c. Executive Committee of the Graduate College (for graduate programs only)
d. The dean of each school or college with department(s) and/or program(s) involved in the proposed program
e. The dean of Graduate College (graduate programs only)
4. The proposal with endorsements is then submitted to the Provost’s Office for review and consideration. The Provost’s Office may request clarifications or additional information on issues such as the concept, fit with mission, feasibility, financial viability, quality controls, and any outstanding concerns. At the Provost’s discretion, the proposal is forwarded to the Faculty Senate with request for review and recommendation.
5. The proposal is assigned a routing number and forwarded according to the routing diagram available here.
6. The Curricular Affairs Committee (CAC) of the Faculty Senate undertakes a review of the proposal.
a. The Chair of the CAC notifies the campus community that the proposal is being reviewed. An abstract is included in the notification and the full proposal is available to anyone that requests it. Feedback from each of these constituents is welcomed and considered in the CAC review process.
b. A subcommittee of the CAC reviews the proposal and meets with the initiating group/individual for information as needed. Modifications may be required and are shared with endorsees as appropriate.
c. The CAC Subcommittee presents the proposal and their evaluation of it to the full CAC for review and approval or disapproval.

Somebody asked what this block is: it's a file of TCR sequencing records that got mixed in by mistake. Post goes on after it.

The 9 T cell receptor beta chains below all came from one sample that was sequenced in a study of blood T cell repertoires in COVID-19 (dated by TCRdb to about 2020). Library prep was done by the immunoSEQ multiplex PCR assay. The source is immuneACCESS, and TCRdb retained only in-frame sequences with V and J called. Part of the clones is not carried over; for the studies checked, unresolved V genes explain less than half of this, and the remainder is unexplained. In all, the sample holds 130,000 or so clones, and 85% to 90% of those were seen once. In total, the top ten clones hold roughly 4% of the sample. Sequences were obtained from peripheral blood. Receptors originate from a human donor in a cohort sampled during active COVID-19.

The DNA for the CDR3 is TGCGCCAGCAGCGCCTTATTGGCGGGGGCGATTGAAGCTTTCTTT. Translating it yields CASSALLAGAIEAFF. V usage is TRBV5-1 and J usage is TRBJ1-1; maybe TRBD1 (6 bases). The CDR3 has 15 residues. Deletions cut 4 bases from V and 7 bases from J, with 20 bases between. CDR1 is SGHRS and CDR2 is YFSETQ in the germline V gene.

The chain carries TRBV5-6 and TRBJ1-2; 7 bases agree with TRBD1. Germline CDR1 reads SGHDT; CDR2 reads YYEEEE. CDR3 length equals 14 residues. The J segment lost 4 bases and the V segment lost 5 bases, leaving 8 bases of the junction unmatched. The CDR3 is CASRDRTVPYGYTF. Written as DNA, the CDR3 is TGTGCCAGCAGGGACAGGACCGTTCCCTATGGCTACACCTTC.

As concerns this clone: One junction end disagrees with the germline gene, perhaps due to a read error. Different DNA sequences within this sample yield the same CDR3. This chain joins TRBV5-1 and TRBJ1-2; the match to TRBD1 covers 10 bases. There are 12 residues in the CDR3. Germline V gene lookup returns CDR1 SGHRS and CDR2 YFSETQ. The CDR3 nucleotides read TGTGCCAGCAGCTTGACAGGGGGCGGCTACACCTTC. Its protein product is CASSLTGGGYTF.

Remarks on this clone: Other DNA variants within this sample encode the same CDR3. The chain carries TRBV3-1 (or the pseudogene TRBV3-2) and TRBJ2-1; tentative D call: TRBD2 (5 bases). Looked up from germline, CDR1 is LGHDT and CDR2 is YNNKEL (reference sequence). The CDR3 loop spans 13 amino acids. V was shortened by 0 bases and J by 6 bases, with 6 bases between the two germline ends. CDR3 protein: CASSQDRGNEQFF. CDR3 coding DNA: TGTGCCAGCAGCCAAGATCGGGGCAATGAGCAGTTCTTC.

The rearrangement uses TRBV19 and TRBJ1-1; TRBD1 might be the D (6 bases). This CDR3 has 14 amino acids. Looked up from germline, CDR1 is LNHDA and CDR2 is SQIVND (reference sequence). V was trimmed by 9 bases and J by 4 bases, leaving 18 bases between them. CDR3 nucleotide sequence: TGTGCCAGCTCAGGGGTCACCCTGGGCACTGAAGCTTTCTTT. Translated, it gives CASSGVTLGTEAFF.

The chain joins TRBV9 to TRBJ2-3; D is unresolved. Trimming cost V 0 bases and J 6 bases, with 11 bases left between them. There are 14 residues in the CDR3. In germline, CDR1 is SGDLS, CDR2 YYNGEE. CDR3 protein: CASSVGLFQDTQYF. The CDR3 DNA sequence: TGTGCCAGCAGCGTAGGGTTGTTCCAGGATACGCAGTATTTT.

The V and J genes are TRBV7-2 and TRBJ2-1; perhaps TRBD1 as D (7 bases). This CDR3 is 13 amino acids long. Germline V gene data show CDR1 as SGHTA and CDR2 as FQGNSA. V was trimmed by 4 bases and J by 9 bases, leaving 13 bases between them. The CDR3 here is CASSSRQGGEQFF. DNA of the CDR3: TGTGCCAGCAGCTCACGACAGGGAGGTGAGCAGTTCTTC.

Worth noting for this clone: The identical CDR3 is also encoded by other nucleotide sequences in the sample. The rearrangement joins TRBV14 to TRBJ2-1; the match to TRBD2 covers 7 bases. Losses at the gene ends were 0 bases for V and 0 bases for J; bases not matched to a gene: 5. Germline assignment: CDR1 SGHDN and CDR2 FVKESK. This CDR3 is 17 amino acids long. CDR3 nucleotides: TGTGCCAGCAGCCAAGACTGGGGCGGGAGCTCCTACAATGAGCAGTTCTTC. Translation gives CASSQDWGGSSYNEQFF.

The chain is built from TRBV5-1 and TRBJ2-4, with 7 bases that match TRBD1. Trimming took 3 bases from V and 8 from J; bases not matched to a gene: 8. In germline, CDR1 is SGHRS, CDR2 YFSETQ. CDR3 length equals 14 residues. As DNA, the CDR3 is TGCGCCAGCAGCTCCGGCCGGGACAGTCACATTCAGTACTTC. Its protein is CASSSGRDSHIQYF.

7. The CAC presents the result of their deliberation to the Faculty Senate Executive Council for placement of the item on the Senate agenda and then to the Full Senate for endorsement.
8. If the decision of the CAC is to disapprove the proposal, and the Executive Council agrees, that recommendation is sent to the Provost with rationale.
9. If the decision of the CAC is to approve the proposal, and the Executive Council agrees to place it on the agenda, the Chair of the CAC presents the proposal to the Full Senate for approval.
10. If the proposal is approved by the Faculty Senate, it is forwarded to the Provost and President with recommendation for approval.
11. At their discretion the Provost and President will forward the proposal to the Board of Trustees for final review and approval.
12. Proposals approved by the Board of Trustees are added to the array of Curricula, Academic Programs, Research or Service Endeavors of the University of Vermont.
- The timeline outlined in the Timeline for Policy & Proposal Review Process is a “best-case scenario;” be aware that delays can occur for various reasons.
- Abstracts must be circulated to the faculty and Deans for comment a minimum of 30 days prior to discussion by the CAC.
- It takes time for the proposal to be cataloged and given a tracking number by the Provost’s office before it reaches the Faculty Senate office.
- CAC review subcommittees often have questions for proposers; quick responses by proposers can help prevent delays in the approval process.